Gender-neutral Bathrooms a Growing Trend

By Gabrielle Silva

Boston City Hall is making history – and all for under $30.

Boston Mayor Marty Walsh signed in June an executive order to immediately establish two gender-neutral bathrooms on the fifth floor of City Hall just outside his office. Gender-neutral bathrooms are meant to be accessible public facilities that protects all peoples “regardless of gender identity or expression.”, according to Walsh in a press release of his executive order. This makes Boston the fifth city hall in the nation to establish such facilities.

Gender neutral bathroom at Boston City Hall. (Photo by Jumayar Ahmed)

Gender neutral bathroom at Boston City Hall. (Photo by Jumayar Ahmed)

While the city’s decision was significant, the alteration to the bathrooms were relatively simple, said Boston’s LGBT Neighborhood Liaison Jullieanne Doherty. These bathrooms, originally one male and one female, were relabeled with $30 plaques so that both genders were welcome in each.

This decision follows a trend by colleges, restaurants, churches, and even the White House to create a welcoming environment for all people. These types of restrooms have made such a gain that phone applications such as ‘Refuge’ have been developed to aid the search for facilities that do not distinguish between genders.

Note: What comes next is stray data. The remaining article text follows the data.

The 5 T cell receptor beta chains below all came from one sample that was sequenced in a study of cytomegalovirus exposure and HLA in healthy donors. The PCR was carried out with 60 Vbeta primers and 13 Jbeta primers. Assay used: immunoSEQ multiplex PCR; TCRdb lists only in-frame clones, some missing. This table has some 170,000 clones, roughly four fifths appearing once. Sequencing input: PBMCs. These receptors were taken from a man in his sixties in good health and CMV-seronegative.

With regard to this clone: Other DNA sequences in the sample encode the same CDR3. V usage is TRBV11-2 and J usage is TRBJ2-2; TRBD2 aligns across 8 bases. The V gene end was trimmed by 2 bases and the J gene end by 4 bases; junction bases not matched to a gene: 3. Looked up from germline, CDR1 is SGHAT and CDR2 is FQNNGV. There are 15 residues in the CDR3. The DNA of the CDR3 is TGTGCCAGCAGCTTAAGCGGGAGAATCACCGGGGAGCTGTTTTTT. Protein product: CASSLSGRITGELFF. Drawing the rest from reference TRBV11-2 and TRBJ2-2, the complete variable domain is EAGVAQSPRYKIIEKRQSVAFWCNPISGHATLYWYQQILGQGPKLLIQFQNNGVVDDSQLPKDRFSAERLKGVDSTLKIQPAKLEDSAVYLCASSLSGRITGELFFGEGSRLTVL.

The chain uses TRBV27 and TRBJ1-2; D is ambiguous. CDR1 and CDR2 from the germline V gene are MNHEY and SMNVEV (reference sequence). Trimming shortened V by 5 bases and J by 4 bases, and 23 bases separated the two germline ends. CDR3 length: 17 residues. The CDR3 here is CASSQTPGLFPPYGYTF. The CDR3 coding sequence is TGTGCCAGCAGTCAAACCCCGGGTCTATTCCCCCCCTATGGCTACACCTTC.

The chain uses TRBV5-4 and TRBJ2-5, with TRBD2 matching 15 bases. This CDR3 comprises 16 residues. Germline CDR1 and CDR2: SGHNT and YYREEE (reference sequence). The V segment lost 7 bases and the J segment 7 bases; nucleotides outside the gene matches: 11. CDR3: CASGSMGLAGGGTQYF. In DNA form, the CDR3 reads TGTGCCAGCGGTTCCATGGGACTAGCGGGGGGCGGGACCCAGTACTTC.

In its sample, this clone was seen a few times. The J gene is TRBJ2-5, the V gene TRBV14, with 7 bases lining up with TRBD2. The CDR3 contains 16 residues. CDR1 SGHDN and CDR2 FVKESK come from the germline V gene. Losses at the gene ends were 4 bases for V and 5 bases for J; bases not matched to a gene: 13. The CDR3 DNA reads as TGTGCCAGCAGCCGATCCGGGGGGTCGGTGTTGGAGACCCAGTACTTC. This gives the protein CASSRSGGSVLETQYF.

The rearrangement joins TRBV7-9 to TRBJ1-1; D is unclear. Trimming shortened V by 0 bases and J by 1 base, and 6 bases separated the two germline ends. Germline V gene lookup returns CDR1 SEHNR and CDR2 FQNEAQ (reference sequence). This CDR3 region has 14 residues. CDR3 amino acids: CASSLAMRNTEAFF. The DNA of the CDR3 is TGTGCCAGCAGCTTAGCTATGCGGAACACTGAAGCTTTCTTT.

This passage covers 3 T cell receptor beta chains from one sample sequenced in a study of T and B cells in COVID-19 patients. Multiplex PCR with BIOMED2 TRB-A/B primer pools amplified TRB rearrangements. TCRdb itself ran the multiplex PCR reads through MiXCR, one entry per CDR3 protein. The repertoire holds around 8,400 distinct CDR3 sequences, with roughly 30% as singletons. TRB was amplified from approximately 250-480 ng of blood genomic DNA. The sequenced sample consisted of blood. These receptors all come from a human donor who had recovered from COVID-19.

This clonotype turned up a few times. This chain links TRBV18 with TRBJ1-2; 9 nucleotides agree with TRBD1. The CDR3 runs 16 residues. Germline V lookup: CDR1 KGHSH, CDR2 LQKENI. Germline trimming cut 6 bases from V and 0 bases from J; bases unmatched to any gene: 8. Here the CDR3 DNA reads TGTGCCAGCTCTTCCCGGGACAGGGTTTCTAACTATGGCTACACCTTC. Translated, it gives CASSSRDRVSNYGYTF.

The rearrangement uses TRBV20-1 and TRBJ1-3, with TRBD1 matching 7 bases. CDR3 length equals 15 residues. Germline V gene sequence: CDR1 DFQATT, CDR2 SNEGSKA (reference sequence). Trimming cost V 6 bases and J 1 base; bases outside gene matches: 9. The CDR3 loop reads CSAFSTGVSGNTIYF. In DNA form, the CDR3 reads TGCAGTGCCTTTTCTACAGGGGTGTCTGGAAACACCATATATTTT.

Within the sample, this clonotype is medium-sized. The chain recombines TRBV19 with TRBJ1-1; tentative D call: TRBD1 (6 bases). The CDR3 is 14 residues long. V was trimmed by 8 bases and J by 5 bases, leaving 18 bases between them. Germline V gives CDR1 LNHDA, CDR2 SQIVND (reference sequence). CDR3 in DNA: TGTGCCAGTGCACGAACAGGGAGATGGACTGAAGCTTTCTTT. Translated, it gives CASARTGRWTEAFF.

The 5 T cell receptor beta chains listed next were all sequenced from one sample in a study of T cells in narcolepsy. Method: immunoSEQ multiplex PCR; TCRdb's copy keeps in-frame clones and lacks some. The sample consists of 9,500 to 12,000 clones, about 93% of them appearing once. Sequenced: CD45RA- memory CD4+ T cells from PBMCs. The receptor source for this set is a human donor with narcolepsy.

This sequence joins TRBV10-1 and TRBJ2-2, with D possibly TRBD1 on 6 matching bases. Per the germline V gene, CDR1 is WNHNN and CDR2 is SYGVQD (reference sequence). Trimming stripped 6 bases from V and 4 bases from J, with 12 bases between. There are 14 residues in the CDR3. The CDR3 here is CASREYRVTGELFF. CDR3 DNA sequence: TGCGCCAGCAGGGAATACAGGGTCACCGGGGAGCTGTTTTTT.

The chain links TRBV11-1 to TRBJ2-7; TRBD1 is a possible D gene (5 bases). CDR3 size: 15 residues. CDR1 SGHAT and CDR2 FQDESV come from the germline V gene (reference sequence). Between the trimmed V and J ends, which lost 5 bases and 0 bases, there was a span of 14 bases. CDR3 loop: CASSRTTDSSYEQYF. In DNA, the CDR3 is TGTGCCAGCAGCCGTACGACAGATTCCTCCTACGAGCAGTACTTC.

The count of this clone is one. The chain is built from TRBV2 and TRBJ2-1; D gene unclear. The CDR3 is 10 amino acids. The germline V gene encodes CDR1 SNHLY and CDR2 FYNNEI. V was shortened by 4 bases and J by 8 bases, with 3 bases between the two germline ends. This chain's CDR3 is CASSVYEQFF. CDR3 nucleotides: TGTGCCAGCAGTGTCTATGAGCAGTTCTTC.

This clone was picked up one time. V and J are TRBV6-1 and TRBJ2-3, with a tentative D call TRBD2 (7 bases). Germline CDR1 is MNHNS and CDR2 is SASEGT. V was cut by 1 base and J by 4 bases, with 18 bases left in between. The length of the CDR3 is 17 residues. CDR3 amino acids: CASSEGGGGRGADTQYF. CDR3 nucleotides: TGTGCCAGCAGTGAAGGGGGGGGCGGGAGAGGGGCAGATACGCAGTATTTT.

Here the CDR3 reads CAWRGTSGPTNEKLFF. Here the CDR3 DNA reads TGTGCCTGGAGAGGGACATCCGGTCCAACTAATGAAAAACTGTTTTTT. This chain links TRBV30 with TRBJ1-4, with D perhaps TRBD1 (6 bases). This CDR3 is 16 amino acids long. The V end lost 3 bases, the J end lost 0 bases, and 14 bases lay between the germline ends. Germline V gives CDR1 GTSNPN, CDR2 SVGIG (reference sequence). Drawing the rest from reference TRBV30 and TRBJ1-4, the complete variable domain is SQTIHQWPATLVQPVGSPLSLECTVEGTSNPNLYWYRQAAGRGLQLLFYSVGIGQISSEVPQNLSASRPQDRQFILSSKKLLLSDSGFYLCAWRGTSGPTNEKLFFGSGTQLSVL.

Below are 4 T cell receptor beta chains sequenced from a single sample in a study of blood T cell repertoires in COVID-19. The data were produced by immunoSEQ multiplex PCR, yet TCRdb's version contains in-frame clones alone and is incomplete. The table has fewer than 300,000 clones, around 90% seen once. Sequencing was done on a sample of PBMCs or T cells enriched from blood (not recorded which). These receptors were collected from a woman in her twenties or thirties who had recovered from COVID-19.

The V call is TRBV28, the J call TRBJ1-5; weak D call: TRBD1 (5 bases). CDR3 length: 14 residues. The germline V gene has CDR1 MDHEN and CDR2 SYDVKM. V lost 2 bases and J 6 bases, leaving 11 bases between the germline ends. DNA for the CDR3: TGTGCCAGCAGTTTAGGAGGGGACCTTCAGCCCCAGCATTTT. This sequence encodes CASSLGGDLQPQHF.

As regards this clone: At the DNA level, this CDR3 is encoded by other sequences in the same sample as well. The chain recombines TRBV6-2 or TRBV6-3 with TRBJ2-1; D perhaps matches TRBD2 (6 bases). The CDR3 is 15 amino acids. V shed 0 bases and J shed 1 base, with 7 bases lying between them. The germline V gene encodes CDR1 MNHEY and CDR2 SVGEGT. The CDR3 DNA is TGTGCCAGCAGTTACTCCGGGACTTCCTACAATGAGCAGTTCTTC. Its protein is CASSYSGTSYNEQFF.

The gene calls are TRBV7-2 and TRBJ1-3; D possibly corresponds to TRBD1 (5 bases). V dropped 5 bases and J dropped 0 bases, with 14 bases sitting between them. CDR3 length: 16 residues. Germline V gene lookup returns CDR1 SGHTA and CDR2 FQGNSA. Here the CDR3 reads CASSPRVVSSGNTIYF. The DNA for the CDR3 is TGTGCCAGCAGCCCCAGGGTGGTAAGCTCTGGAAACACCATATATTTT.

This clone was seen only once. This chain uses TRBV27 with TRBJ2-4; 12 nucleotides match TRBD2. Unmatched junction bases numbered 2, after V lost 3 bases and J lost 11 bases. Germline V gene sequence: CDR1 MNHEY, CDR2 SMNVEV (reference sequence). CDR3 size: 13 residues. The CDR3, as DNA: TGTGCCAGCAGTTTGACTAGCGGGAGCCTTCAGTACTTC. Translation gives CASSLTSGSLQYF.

Restrooms have long been of concern to members of the LGBT community. For the large and growing number of transgender, nonbinary, androgynous, and queer citizens, having to choose between either male or female bathrooms has created a hardship. Beyond that, the lack of welcoming facilities translates as a lack of acceptance and inclusion.

““It doesn’t hurt anyone to create a safe space that didn’t exist before,” said Doherty

Amid the spread of gender-neutral restrooms, concerns have risen. Many teachers, students, and parents worry that school bathrooms without gender boundaries may lead to a growth in sexual assault in their educational communities.

“Any time you tear down the appropriate walls of privacy and modesty, you are increasing the probability of sexual assault,” said Andrew Beckwith, president of the Massachusetts Family Institute, a non-profit organization that speaks on issues such as same-sex marriage and abstinence.

Boston LGBT activists said City Hall’s attention to this issue began about two decades ago during the first Queer Youth Dance during Pride Week. Dance organizers decided to label bathrooms “gender-neutral” with tape and pieces of paper. This idea resonated with the organization, and Doherty believes that if the youth could make such a drastic change for just one night, she could find support to make these temporary labels permanent.

While these bathrooms have been pushed by the LGBT community, other groups receive advantages. City officials have noted that such facilities could, for example, benefit a boy with disabilities who is attended by a female nurse, or a father assisting his young daughter to the restroom.

Doherty said these small plaques may seem insignificant, but they are huge gains, not only the LGBT community, but for Boston’s community as a whole.

This matter is not up for debate in City Hall.  Boston is dedicated to making their government accessible to anyone. And everyone.

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